Symptoms of sunburn usually start about four hours after sun exposure, worsen over 24–36 hours, and resolve in three to five days. These symptoms include red, tender, and swollen skin, blistering, headache, fever, nausea, and fatigue. In addition to the skin, the eyes can become sunburned. Sunburned eyes become red, dry, and painful. Chronic eye exposure can even cause permanent damage, including blindness.
There are many recommended ways to avoid sunburns altogether, including:
- Avoiding prolonged exposure to the sun
- Wearing sunscreen with a minimum rating of SPF-15
- Looking for sunscreen products containing Mexoryl, Parsol 1789, titanium dioxide, zinc oxide, or avobenzone
- Applying sunscreen correctly and reapplying it often
- Throwing away sunscreen after 1–2 years (it loses potency)
- Wearing clothing with a tight weave or high-SPF clothing
- Wearing wide-brimmed hats and sunglasses with UV protection and side panels
- Taking breaks in shaded areas and drinking plenty of water
Protecting Your Eyes From Sunburn
Protecting skin from UV rays is much emphasized during the summer, but eyes are at risk from UV rays year-round. It’s important to protect the eyes from UV rays in all situations by wearing proper eye protection — either UV-blocking sunglasses or appropriate tanning goggles.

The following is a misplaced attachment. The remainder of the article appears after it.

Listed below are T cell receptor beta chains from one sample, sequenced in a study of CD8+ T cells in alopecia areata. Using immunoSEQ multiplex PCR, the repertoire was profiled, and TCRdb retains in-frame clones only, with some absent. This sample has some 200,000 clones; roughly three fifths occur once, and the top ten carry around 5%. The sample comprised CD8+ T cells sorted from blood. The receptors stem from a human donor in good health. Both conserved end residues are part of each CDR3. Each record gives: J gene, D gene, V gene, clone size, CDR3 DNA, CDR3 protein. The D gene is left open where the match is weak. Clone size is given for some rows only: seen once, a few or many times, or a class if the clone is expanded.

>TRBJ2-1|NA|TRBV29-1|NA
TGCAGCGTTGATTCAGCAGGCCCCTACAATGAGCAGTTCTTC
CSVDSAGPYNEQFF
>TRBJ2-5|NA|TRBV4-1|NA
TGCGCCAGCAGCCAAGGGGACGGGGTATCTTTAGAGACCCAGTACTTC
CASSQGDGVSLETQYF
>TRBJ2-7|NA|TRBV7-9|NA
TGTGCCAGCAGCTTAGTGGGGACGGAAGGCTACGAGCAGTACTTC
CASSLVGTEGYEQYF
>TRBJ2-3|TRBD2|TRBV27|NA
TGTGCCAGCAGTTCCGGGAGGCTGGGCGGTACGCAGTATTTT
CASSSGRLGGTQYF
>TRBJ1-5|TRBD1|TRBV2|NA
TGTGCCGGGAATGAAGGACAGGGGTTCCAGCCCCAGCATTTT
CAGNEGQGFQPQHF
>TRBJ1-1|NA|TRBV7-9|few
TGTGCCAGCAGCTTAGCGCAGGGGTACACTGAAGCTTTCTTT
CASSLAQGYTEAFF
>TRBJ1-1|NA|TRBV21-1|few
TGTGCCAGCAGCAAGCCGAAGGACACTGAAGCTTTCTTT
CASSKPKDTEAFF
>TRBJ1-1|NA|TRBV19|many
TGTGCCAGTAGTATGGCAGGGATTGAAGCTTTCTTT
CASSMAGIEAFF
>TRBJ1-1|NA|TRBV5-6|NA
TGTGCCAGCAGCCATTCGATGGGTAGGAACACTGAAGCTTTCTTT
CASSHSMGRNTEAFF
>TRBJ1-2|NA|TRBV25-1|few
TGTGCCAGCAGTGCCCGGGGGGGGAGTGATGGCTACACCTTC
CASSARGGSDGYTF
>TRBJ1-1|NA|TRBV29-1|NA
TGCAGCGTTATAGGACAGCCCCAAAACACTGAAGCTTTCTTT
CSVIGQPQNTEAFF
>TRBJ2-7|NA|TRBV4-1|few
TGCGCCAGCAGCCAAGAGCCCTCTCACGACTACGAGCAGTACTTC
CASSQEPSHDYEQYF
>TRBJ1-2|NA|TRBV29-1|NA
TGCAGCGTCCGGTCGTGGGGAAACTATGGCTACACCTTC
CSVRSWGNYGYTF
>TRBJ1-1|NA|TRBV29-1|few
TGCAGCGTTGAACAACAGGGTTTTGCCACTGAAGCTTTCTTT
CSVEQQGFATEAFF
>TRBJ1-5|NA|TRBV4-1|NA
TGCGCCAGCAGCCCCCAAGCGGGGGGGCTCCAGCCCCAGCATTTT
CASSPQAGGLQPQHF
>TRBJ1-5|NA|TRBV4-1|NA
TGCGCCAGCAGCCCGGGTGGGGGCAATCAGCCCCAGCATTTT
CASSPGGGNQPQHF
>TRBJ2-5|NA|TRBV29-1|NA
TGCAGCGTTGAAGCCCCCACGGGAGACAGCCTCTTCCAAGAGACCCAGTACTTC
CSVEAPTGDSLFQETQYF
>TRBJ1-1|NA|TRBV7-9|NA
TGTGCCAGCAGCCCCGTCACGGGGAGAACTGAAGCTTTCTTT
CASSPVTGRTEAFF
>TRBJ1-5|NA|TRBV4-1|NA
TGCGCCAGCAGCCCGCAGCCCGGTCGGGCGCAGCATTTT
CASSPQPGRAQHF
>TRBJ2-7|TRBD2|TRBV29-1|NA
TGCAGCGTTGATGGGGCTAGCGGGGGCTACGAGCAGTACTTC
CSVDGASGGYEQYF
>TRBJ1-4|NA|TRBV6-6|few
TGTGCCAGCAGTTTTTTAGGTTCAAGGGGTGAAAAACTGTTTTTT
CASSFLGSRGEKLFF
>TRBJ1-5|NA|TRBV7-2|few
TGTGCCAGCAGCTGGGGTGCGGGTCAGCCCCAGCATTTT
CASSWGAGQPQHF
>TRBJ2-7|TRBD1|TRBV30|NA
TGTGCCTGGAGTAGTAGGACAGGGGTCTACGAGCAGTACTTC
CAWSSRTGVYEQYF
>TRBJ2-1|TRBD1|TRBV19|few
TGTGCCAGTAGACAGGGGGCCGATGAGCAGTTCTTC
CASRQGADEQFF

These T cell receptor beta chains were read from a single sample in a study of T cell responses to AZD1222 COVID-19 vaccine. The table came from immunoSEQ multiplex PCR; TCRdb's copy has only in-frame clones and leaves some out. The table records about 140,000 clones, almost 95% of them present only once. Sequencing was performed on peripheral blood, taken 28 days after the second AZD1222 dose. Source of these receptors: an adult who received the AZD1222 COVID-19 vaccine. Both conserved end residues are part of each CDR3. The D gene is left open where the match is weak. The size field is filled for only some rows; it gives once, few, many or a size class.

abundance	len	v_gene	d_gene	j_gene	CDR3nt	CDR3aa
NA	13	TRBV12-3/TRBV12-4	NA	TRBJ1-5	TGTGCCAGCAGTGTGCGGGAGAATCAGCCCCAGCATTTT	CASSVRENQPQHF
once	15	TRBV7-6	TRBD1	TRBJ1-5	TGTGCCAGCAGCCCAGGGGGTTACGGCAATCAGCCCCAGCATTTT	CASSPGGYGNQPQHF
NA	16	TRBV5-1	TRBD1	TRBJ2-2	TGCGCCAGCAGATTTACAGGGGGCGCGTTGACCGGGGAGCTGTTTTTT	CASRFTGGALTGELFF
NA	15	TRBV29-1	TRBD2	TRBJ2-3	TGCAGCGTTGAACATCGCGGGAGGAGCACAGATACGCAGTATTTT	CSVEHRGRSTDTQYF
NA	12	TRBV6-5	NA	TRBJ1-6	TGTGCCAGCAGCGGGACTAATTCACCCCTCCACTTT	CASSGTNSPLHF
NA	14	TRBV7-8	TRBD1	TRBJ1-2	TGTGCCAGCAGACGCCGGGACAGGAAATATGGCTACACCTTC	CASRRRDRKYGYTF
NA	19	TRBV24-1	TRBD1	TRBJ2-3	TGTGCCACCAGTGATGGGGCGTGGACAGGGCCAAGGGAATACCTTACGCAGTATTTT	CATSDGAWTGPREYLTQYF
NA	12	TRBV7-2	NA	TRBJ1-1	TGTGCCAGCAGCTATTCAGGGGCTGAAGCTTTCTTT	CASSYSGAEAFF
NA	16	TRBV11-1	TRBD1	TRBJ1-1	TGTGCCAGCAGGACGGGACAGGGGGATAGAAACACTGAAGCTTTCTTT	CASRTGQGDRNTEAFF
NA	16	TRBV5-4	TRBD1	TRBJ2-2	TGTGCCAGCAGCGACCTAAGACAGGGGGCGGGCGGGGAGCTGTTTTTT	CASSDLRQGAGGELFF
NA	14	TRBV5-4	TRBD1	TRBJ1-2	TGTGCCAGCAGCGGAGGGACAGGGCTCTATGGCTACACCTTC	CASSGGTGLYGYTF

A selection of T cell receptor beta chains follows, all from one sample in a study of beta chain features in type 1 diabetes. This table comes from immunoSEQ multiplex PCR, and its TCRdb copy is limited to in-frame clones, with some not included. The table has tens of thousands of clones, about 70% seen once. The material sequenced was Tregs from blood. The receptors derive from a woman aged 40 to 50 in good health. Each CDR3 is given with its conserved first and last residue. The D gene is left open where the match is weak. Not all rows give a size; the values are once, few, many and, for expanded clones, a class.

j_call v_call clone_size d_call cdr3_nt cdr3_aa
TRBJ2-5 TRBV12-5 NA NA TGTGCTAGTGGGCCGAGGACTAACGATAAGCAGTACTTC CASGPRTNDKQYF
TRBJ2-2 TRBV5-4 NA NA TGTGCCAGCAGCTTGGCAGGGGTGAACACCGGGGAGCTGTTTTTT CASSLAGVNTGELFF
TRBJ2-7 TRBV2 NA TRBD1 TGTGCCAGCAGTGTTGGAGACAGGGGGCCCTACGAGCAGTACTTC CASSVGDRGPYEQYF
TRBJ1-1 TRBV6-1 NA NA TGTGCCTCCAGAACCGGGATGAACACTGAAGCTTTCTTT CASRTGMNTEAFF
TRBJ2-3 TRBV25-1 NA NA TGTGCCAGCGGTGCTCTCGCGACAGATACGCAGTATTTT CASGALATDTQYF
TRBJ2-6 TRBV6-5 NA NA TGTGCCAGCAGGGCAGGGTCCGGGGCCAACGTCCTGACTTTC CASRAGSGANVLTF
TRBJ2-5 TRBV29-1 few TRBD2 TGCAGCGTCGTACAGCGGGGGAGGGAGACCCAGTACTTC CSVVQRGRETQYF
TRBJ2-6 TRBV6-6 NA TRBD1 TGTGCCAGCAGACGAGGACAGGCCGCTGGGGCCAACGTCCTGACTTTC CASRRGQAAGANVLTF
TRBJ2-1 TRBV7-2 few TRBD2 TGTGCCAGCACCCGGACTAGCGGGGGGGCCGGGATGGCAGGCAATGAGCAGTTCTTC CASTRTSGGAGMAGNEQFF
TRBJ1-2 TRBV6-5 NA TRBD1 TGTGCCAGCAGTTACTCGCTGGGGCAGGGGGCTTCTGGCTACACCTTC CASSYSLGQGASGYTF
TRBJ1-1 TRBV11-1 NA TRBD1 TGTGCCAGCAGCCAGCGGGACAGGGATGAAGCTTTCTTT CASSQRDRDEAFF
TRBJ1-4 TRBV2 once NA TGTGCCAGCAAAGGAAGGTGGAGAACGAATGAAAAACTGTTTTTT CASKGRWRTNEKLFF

Here are some tips for keeping your eyes safe from UV radiation:
- Select sunglasses that block UV rays, preferably ones marked as 100% UV-blocking.
- Choose your sunglasses wisely. It is best to wear sunglasses that wrap- around the contours of your face, so the sun’s rays can’t creep around the edges of your eyes.
- Encourage even young children to practice eye protection, such as wearing a hat in addition to sunglasses.
- For contact lens wearers, don’t rely on your contact lenses even if your contact lenses have UV protection. In addition, remember to wear your sunglasses.
- Don’t let a cloudy day fool you: The sun’s UV rays can penetrate through clouds, no matter the time of year.
- Eye protection is especially important during peak sun times: While it is best to avoid the sun during the peak hours or 10 am to 4 pm when UV rays are more intense, remember to wear your sunglasses anytime you are outside.
- Finally, avoid looking directly at the sun at any time. This can lead to ‘sunburn of the eye’ and cause damage to the retina of your eyes.
It’s still possible to have fun in the sun and be outdoors. Just be sure to practice appropriate sun protection for your skin and eyes — not just during UV Safety Awareness Month but all year long.
We are here for you
If you have concerns about skin cancer, please talk to your Primary Care Provider or call our oncology department. You can call our oncology department directly at (561) 721-6891 and make a consultation with Dr. Michael Hall, Radiation Oncologist at The Medical Group of South Florida. Dr. Hall can help walk you through the various treatment options available to your unique situation.
Book a consultation with Dr. Hall and start beating cancer today.